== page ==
The International Economy has asked me to take part in a couple of their recent roundtables on economic policy. My first contribution, on productivity growth, is here (scroll down). My second one, on green investment, is below. But first, I want to explain a little more what I was trying to do with it.
I am not trying to minimize that challenge of dealing with the climate change. But I do want to reject one common way of thinking about those challenges — as a “cost”, as some quantity of other needs that will have to go unmet. I reject it because output isn’t fixed — a serious effort to deal with climate change will presumably lead to a boom with much higher levels of employment and investment. And more broadly I reject it because it’s profoundly wrong to think of the complex activities of production as being equivalent to a certain quantity of “stuff”.
There’s a Marxist version of this, which I also reject — that the reproduction of capitalism requires an ever-increasing flow of material inputs and outputs, which rules out any kind of environmental sustainability. I think this mistakenly equates the situation facing the individual capitalist — the need to maximize money sales relative to money outlays — with the logic of the system as a whole. There is no necessary link between endless accumulation of money and any particular transformation of the material world. To me the real reason capitalism makes it so hard to address climate change isn’t any objective need to dump carbon into the atmosphere. It’s the obstacles that private property and the pursuit of profit — and their supporting ideologies — create for any kind of conscious reorganization of productive activity.
The question was, who will be the winners and losers from the transition away from carbon? Here’s what I wrote:
The response to climate change is often conceived as a form of austerity—how much consumption must we give up today to avoid the costs of an uninhabitable planet tomorrow? This way of thinking is natural for economists, brought up to think in terms of the allocation of scarce means among competing ends. By some means or other—prices, permits, or plans—part of our fixed stock of resources must, in this view, be used to prevent (or cope with) climate change, reducing the resources available to meet other needs.
The economics of climate change look quite different from a Keynesian perspective, in which demand constraints are pervasive and the fundamental economic problem is not scarcity but coordination. In this view, the real resources for decarbonization will not have to be with- drawn from other uses. They can come from an expansion of society’s productive capabilities, thanks to the demand created by clean-energy investment itself. Addressing climate change need not imply a lower standard of living—if it boosts employment and steps up the pace of technological change, it may well lead to a higher one.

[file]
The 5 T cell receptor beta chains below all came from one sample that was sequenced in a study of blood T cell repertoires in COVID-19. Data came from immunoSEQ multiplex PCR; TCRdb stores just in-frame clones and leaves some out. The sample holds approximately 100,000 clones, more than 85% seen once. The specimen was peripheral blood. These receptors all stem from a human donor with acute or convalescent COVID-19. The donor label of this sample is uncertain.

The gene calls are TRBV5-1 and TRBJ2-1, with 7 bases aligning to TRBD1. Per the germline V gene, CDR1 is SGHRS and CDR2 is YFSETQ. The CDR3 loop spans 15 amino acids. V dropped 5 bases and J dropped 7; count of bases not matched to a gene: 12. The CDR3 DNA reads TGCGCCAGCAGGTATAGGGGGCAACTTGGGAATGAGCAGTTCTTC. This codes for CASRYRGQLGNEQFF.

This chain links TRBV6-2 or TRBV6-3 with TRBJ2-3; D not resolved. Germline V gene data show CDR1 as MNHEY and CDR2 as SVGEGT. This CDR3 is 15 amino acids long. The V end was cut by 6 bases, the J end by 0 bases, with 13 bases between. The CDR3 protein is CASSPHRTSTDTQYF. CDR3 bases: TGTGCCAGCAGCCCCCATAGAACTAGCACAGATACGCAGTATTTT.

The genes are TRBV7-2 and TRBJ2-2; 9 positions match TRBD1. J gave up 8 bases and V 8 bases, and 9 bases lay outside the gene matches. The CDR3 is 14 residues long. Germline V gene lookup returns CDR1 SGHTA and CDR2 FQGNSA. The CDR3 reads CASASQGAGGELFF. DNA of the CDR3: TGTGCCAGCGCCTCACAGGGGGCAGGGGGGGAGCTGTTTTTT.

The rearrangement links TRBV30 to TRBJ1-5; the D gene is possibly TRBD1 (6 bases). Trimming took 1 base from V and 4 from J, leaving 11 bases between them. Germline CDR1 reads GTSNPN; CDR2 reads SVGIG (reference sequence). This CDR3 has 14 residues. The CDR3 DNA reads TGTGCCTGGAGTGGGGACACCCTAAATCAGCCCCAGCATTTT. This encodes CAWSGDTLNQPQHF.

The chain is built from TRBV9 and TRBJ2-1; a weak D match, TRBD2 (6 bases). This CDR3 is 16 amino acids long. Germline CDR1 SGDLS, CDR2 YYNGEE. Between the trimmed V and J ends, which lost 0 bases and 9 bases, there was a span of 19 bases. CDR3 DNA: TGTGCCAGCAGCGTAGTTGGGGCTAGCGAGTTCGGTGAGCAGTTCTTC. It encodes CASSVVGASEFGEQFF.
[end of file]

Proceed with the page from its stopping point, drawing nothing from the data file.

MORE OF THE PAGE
People rightly compare the scale of the transition to clean technologies to the mobilization for World War II. Often forgotten, though, is that in countries spared the direct destruction of the fighting, like the United States, wartime mobilization did not crowd out civilian production. Instead, it led to a remarkable acceleration of employment and productivity growth. Production of a liberty ship required 1,200 man hours in 1941, only 500 by 1944. These rapid productivity gains, spurred by the high-pressure economy of the war, meant there was no overall tradeoff between more guns and more butter.
At the same time, the degree to which all wartime economies—even the United States—were centrally planned, reinforces a lesson that economic historians such as Alexander Gerschenkron and Alice Amsden have drawn from the experience of late industrializers: however effective decentralized markets may be at allocating resources at the margin, there is a limit to the speed and scale on which they can operate. The larger and faster the redirection of production, the more it requires conscious direction—though not necessarily by the state.
In a world where output is fundamentally limited by demand, action to deal with climate change doesn’t require sacrifice. Do we really live in such a world? Think back a few years, when macroeconomic discussions were all about secular stagnation and savings gluts. The headlines may have faded, but the conditions that prompted them have not. There’s good reason to think that the main limit to capital spending still is not scarce savings, but limited outlets for profitable investment, and that the key obstacle to faster growth is not technology or “structural” constraints, but the willingness of people to spend money. Bringing clean energy to scale will call forth new spending, both public and private, in abundance.
Of course, not everyone will benefit from the clean energy boom. The problem of stranded assets is real— any effective response to climate change will mean that much of the world’s coal and oil never comes out of the ground. But it’s not clear how far this problem extends beyond the fossil fuel sector. For manufacturers, even in the most carbon-intensive industries, only a small part of their value as enterprises comes from the capital equipment they own. More important is their role in coordinating production—a role that conventional economic models, myopically focused on coordination through markets, have largely ignored. organizing complex production processes, and maintaining trust and cooperation among the various participants in them, are difficult problems, solved not by markets but by the firm as an ongoing social organism. This coordination function will retain its value even as production itself is transformed.